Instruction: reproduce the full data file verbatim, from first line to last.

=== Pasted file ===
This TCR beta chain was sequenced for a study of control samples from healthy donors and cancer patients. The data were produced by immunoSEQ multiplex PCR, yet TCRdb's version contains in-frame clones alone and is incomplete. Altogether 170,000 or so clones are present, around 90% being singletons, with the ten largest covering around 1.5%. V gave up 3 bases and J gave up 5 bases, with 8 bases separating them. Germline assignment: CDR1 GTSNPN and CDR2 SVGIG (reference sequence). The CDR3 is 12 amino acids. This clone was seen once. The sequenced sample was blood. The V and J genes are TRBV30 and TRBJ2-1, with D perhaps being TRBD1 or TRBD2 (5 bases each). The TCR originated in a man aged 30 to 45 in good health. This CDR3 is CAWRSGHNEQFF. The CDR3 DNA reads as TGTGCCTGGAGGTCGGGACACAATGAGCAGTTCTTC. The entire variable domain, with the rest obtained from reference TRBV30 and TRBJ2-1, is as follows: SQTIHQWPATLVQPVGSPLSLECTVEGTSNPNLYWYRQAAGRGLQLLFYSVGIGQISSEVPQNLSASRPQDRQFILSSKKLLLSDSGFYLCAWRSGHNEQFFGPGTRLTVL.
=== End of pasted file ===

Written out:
This TCR beta chain was sequenced for a study of control samples from healthy donors and cancer patients. The data were produced by immunoSEQ multiplex PCR, yet TCRdb's version contains in-frame clones alone and is incomplete. Altogether 170,000 or so clones are present, around 90% being singletons, with the ten largest covering around 1.5%. V gave up 3 bases and J gave up 5 bases, with 8 bases separating them. Germline assignment: CDR1 GTSNPN and CDR2 SVGIG (reference sequence). The CDR3 is 12 amino acids. This clone was seen once. The sequenced sample was blood. The V and J genes are TRBV30 and TRBJ2-1, with D perhaps being TRBD1 or TRBD2 (5 bases each). The TCR originated in a man aged 30 to 45 in good health. This CDR3 is CAWRSGHNEQFF. The CDR3 DNA reads as TGTGCCTGGAGGTCGGGACACAATGAGCAGTTCTTC. The entire variable domain, with the rest obtained from reference TRBV30 and TRBJ2-1, is as follows: SQTIHQWPATLVQPVGSPLSLECTVEGTSNPNLYWYRQAAGRGLQLLFYSVGIGQISSEVPQNLSASRPQDRQFILSSKKLLLSDSGFYLCAWRSGHNEQFFGPGTRLTVL.